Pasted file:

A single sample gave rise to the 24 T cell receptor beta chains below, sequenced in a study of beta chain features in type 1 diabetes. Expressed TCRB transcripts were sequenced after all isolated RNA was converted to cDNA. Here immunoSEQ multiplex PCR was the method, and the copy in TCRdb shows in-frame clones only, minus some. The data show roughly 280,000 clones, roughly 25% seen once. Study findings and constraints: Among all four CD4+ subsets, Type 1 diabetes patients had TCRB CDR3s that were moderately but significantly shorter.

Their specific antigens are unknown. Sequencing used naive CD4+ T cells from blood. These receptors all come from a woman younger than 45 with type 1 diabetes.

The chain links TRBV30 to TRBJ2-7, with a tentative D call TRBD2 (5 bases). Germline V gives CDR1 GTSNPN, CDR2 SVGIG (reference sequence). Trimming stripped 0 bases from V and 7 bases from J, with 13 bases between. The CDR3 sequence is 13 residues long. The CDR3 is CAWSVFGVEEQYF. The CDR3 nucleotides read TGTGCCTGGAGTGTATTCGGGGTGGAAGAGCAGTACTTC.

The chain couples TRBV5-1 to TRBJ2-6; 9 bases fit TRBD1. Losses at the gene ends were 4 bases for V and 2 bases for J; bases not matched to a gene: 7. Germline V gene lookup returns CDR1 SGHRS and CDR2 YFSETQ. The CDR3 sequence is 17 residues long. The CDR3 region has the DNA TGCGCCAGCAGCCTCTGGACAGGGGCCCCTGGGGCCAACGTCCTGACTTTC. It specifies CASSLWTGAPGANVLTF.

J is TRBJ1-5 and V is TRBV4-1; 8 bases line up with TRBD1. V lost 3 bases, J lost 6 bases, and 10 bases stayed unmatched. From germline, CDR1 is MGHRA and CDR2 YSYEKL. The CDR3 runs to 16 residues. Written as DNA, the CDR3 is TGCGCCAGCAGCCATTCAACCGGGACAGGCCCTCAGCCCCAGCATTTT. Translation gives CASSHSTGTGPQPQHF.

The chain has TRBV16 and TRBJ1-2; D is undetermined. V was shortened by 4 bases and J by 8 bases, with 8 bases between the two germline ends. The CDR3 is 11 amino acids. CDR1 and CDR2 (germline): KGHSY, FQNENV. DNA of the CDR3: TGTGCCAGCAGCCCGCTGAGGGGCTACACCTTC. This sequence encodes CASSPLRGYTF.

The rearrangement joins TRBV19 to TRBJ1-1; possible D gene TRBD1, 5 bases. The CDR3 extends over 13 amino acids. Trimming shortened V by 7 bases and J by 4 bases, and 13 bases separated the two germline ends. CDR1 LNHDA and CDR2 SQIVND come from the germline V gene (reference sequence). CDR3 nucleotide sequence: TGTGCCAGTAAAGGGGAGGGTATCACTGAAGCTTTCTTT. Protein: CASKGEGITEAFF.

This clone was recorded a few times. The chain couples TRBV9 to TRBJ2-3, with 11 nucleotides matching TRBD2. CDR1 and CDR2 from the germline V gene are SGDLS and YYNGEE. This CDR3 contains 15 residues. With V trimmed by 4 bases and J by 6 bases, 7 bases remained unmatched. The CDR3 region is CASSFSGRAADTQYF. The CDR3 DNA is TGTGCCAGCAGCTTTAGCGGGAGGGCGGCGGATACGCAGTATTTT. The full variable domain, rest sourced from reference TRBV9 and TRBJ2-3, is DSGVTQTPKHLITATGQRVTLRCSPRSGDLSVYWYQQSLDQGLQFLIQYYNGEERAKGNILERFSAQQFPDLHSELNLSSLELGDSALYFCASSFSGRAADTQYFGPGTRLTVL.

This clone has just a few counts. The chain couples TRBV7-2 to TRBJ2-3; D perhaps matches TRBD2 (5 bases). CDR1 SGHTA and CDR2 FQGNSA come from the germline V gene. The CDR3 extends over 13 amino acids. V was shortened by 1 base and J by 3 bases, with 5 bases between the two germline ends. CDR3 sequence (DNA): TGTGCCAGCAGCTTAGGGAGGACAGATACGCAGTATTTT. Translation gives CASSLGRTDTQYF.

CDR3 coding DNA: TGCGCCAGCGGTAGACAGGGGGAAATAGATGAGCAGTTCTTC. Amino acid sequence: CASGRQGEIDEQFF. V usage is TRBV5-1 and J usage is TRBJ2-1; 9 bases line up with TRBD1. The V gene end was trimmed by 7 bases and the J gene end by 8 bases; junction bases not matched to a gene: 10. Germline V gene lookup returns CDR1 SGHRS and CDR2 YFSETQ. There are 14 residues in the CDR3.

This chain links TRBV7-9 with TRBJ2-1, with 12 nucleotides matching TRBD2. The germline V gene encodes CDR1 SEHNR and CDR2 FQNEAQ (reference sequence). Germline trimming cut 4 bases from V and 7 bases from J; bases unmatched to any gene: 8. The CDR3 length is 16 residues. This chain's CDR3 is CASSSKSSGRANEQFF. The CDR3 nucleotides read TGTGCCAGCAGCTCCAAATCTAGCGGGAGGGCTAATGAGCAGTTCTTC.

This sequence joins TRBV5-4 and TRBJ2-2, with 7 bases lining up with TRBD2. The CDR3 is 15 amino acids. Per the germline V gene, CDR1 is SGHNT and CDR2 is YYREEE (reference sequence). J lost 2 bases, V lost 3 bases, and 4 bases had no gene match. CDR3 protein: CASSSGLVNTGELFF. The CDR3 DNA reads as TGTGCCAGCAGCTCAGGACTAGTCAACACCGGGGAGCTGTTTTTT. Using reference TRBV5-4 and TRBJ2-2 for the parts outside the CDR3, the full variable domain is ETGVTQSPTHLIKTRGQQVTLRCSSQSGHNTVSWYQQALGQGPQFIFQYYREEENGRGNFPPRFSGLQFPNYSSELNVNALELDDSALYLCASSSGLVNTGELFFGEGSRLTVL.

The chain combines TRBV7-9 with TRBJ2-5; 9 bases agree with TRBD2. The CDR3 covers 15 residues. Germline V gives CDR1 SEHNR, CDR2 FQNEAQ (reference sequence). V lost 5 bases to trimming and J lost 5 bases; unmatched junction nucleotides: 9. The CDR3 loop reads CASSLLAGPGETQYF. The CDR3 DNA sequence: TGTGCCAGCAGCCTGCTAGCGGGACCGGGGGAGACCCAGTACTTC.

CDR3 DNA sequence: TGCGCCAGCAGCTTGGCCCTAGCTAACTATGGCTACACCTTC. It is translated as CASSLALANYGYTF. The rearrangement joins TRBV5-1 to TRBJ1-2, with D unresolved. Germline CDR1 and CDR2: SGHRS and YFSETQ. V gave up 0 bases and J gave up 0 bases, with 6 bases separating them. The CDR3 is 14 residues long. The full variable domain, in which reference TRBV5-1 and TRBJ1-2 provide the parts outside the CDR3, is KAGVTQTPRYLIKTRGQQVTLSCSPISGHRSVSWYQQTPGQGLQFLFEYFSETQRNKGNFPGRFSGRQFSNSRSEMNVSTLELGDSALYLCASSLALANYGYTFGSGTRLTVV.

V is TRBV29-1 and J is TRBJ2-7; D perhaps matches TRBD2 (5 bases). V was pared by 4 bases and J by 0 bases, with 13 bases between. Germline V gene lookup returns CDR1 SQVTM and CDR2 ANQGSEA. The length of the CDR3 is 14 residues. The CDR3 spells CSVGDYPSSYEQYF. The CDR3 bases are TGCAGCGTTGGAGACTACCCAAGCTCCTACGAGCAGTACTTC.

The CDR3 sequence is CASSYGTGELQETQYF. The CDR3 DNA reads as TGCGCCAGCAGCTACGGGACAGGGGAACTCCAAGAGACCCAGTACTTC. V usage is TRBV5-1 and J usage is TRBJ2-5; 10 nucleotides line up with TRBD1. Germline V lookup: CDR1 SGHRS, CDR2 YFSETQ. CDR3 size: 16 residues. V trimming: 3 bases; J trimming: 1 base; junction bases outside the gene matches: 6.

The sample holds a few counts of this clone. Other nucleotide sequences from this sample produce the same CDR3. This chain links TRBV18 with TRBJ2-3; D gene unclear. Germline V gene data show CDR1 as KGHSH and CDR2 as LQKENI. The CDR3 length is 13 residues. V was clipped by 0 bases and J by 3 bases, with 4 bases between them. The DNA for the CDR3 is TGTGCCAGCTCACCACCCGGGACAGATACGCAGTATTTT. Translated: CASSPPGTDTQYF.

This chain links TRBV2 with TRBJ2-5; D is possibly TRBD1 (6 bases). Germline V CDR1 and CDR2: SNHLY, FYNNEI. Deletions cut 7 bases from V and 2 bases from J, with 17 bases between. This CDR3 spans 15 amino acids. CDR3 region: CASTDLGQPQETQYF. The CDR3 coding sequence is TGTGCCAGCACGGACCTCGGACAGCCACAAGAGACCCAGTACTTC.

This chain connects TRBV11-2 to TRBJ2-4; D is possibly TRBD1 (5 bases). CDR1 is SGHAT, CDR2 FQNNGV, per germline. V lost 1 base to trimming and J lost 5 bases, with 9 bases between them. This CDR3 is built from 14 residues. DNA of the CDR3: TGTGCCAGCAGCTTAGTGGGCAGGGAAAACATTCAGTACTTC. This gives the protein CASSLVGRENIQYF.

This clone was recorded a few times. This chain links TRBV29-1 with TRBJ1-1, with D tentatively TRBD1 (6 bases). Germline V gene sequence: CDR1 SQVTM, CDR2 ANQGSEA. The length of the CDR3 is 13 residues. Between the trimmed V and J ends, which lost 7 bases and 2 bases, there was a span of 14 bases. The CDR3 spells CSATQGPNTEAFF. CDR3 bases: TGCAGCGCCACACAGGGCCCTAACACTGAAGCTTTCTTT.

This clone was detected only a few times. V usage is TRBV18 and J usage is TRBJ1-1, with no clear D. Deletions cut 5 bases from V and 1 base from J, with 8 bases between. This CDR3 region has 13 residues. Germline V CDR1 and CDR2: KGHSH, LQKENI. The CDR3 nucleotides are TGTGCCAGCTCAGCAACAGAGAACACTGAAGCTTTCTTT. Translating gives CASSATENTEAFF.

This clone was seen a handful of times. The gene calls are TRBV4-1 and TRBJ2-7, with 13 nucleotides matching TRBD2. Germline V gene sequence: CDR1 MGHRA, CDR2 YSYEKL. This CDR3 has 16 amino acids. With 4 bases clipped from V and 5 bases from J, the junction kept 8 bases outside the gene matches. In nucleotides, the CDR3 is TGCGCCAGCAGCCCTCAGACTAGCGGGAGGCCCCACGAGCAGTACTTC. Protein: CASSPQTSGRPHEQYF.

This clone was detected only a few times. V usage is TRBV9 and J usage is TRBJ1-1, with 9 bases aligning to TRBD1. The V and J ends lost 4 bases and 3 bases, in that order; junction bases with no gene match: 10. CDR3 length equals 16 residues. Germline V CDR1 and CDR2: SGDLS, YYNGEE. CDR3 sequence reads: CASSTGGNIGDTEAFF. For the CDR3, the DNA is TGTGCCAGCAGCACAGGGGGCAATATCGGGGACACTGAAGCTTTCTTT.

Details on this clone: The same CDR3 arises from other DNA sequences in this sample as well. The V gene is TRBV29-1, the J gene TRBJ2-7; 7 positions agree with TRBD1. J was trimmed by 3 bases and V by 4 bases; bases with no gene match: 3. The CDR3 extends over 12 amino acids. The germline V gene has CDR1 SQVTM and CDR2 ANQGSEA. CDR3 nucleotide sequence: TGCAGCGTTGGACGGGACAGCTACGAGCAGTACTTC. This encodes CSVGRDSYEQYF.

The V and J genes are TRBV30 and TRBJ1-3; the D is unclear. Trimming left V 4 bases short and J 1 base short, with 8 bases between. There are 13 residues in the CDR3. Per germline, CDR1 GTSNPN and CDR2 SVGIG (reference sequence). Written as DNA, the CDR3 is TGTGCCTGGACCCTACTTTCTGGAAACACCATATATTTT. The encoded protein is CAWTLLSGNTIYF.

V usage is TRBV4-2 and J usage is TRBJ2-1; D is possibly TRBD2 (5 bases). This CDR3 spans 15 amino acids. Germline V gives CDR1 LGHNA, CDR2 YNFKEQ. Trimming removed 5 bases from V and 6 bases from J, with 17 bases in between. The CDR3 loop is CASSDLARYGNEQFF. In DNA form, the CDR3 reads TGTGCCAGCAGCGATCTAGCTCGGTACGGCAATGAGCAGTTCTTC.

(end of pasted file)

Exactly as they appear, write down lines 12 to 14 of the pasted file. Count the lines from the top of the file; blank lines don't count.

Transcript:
This sequence joins TRBV5-4 and TRBJ2-2, with 7 bases lining up with TRBD2. The CDR3 is 15 amino acids. Per the germline V gene, CDR1 is SGHNT and CDR2 is YYREEE (reference sequence). J lost 2 bases, V lost 3 bases, and 4 bases had no gene match. CDR3 protein: CASSSGLVNTGELFF. The CDR3 DNA reads as TGTGCCAGCAGCTCAGGACTAGTCAACACCGGGGAGCTGTTTTTT. Using reference TRBV5-4 and TRBJ2-2 for the parts outside the CDR3, the full variable domain is ETGVTQSPTHLIKTRGQQVTLRCSSQSGHNTVSWYQQALGQGPQFIFQYYREEENGRGNFPPRFSGLQFPNYSSELNVNALELDDSALYLCASSSGLVNTGELFFGEGSRLTVL.

The chain combines TRBV7-9 with TRBJ2-5; 9 bases agree with TRBD2. The CDR3 covers 15 residues. Germline V gives CDR1 SEHNR, CDR2 FQNEAQ (reference sequence). V lost 5 bases to trimming and J lost 5 bases; unmatched junction nucleotides: 9. The CDR3 loop reads CASSLLAGPGETQYF. The CDR3 DNA sequence: TGTGCCAGCAGCCTGCTAGCGGGACCGGGGGAGACCCAGTACTTC.

CDR3 DNA sequence: TGCGCCAGCAGCTTGGCCCTAGCTAACTATGGCTACACCTTC. It is translated as CASSLALANYGYTF. The rearrangement joins TRBV5-1 to TRBJ1-2, with D unresolved. Germline CDR1 and CDR2: SGHRS and YFSETQ. V gave up 0 bases and J gave up 0 bases, with 6 bases separating them. The CDR3 is 14 residues long. The full variable domain, in which reference TRBV5-1 and TRBJ1-2 provide the parts outside the CDR3, is KAGVTQTPRYLIKTRGQQVTLSCSPISGHRSVSWYQQTPGQGLQFLFEYFSETQRNKGNFPGRFSGRQFSNSRSEMNVSTLELGDSALYLCASSLALANYGYTFGSGTRLTVV.